Sophie Castell, a director at RNIB, said: “This unique opportunity to work with Channel 4 and some really great advertisers will help show viewers different sight loss conditions and what living with sight loss can be like.

“The use of audio description across an entire ad break marks a cultural shift in advertising. We are really proud to be part of this exciting and rewarding initiative with Channel 4 and the advertisers.”

The campaign comes after Channel 4 aired a commercial break during the Paralympics in Rio de Janeiro last year that was fully signed by deaf artist and actor David Ellington.

Jonathan Allan, sales director at Channel 4 said: “Working with RNIB, we aim to illustrate the various perspectives of millions of people in the UK living with sight loss and provide full audio description to all our viewers.

“We hope this latest idea continues Channel 4’s legacy of delivering original, creative campaigns that focus on accessibility. From Superhumans Wanted and Maltesers to last year’s fully signed ad break and the launch of our diversity in advertising award we want to inspire advertisers to develop creative campaigns with their entire audience in mind.”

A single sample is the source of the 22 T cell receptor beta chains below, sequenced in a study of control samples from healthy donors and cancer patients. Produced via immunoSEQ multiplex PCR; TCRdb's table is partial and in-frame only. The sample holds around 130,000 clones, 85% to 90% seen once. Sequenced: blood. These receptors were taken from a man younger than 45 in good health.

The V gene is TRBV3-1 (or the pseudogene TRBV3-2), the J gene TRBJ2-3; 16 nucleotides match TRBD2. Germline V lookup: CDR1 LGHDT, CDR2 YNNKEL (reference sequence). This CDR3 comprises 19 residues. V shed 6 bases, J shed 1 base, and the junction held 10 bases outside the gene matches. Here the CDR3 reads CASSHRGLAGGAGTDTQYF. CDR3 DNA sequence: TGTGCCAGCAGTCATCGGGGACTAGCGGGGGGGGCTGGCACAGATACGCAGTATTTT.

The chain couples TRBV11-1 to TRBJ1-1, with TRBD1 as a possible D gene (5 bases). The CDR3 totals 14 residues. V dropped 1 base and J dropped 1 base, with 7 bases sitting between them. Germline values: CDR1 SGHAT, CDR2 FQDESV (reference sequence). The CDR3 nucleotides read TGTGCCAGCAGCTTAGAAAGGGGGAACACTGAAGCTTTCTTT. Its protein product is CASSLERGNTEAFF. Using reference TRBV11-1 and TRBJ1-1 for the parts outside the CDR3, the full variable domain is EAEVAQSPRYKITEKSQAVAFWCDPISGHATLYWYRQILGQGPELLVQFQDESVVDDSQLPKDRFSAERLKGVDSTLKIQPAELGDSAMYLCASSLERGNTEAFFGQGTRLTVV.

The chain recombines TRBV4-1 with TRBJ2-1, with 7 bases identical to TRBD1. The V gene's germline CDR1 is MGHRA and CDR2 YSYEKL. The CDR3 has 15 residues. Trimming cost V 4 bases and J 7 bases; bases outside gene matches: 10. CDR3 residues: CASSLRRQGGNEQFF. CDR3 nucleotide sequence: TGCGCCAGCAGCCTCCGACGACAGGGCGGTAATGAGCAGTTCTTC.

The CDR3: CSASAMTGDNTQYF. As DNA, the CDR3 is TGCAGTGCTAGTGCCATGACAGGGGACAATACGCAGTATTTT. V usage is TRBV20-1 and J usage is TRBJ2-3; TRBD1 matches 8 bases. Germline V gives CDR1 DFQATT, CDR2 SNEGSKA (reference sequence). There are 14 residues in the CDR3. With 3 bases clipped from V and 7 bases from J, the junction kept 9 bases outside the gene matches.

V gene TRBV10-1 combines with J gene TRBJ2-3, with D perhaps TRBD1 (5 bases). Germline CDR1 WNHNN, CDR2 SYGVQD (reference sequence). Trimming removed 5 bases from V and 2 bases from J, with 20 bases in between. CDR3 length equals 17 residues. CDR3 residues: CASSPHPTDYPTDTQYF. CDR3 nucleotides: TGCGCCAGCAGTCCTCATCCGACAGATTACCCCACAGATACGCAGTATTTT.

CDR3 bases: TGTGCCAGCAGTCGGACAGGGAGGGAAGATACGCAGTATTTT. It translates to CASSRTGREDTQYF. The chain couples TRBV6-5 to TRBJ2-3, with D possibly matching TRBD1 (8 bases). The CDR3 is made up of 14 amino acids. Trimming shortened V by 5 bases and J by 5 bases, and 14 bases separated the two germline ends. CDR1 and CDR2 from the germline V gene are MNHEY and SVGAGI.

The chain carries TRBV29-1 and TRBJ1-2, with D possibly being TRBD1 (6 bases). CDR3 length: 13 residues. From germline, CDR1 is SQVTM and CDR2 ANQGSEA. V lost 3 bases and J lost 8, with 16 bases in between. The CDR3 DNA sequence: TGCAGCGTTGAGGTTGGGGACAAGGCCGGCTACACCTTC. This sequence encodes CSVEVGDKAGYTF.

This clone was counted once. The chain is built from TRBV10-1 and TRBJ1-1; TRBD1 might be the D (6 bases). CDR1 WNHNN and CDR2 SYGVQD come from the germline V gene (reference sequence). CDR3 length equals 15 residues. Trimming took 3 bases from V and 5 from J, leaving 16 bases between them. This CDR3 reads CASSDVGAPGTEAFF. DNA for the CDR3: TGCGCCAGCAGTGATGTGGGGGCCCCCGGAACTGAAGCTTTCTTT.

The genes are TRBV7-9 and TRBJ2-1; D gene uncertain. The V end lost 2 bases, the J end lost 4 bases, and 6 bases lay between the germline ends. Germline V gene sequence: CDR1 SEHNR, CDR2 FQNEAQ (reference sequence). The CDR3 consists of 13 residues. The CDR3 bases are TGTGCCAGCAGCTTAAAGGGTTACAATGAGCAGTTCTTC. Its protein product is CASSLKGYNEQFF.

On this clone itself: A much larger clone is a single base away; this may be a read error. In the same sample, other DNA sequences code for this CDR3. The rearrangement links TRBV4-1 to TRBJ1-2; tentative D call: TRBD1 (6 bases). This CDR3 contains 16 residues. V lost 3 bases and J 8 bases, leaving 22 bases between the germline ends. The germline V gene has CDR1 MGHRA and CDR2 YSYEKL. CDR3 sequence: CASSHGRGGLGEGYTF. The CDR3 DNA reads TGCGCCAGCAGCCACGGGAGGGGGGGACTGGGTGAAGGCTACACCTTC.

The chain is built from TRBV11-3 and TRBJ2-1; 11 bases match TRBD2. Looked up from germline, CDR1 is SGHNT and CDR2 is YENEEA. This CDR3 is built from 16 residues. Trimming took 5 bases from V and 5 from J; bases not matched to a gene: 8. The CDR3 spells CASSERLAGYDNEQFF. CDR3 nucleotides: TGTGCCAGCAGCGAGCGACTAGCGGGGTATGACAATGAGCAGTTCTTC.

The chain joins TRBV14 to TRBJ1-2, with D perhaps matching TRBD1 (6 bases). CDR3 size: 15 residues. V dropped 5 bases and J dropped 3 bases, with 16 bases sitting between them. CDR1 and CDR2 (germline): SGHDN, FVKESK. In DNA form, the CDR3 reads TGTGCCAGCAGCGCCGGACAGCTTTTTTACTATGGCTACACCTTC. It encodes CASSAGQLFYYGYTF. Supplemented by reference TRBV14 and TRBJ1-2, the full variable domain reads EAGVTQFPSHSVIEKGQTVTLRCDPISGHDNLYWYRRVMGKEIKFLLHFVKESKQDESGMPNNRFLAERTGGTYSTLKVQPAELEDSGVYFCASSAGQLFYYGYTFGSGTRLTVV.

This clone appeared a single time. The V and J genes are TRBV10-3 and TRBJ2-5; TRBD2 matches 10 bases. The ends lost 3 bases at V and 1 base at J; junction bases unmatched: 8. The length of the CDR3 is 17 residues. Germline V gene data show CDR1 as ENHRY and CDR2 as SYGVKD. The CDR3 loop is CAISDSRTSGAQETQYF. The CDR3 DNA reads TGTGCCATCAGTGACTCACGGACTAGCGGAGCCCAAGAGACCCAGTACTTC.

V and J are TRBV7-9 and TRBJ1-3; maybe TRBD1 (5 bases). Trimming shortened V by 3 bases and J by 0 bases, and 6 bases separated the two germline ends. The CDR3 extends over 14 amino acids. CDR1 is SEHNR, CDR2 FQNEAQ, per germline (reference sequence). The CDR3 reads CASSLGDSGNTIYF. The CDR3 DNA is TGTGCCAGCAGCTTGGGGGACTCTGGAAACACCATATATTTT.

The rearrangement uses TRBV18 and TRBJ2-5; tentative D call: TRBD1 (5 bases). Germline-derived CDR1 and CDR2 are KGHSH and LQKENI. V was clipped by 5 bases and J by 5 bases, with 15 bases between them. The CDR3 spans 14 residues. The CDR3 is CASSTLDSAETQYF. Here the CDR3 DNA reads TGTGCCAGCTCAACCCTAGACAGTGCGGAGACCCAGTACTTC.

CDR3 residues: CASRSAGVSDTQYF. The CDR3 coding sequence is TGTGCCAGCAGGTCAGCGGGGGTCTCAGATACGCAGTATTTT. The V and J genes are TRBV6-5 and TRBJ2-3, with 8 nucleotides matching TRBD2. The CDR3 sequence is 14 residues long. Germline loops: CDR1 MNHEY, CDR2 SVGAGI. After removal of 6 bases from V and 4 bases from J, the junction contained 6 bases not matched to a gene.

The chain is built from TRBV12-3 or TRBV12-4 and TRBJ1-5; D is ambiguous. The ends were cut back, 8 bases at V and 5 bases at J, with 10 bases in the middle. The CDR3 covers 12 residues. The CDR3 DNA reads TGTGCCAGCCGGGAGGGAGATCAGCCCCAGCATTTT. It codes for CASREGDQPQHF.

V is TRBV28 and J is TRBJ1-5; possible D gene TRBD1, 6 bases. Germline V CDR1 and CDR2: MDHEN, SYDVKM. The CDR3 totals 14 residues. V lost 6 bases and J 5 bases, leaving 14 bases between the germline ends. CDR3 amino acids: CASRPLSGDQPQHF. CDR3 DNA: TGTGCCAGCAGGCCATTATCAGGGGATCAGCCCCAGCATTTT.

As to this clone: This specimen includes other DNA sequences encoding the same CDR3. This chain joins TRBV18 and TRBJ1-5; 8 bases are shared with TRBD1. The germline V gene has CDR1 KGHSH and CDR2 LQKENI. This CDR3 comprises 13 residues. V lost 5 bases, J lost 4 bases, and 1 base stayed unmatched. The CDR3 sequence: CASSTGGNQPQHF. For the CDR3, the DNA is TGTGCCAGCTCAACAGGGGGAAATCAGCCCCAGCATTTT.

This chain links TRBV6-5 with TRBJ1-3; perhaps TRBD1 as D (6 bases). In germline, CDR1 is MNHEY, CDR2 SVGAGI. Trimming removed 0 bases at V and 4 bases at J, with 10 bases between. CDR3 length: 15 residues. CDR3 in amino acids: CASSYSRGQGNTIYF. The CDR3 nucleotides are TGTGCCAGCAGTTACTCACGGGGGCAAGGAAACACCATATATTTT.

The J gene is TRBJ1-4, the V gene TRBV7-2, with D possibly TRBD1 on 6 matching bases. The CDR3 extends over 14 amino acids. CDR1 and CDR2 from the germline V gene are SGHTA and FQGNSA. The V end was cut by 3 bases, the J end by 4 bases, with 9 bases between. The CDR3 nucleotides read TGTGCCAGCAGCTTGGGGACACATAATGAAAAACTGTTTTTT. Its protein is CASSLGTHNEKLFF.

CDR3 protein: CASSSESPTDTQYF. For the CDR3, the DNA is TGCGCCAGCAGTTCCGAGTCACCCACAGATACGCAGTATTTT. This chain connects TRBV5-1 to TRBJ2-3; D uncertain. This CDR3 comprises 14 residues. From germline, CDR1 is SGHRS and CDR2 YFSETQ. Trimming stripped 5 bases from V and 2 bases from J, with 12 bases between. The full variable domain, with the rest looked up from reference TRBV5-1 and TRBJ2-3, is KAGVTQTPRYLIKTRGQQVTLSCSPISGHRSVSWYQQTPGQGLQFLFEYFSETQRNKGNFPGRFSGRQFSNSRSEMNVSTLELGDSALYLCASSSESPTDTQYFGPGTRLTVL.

Poor diet is a factor in one in five deaths, global disease study reveals

Poor diet is a factor in one in five deaths around the world, according to the most comprehensive study ever carried out on the subject.

Millions of people are eating the wrong sorts of food for good health. Eating a diet that is low in whole grains, fruit, nuts and seeds and fish oils and high in salt raises the risk of an early death, according to the huge and ongoing study Global Burden of Disease.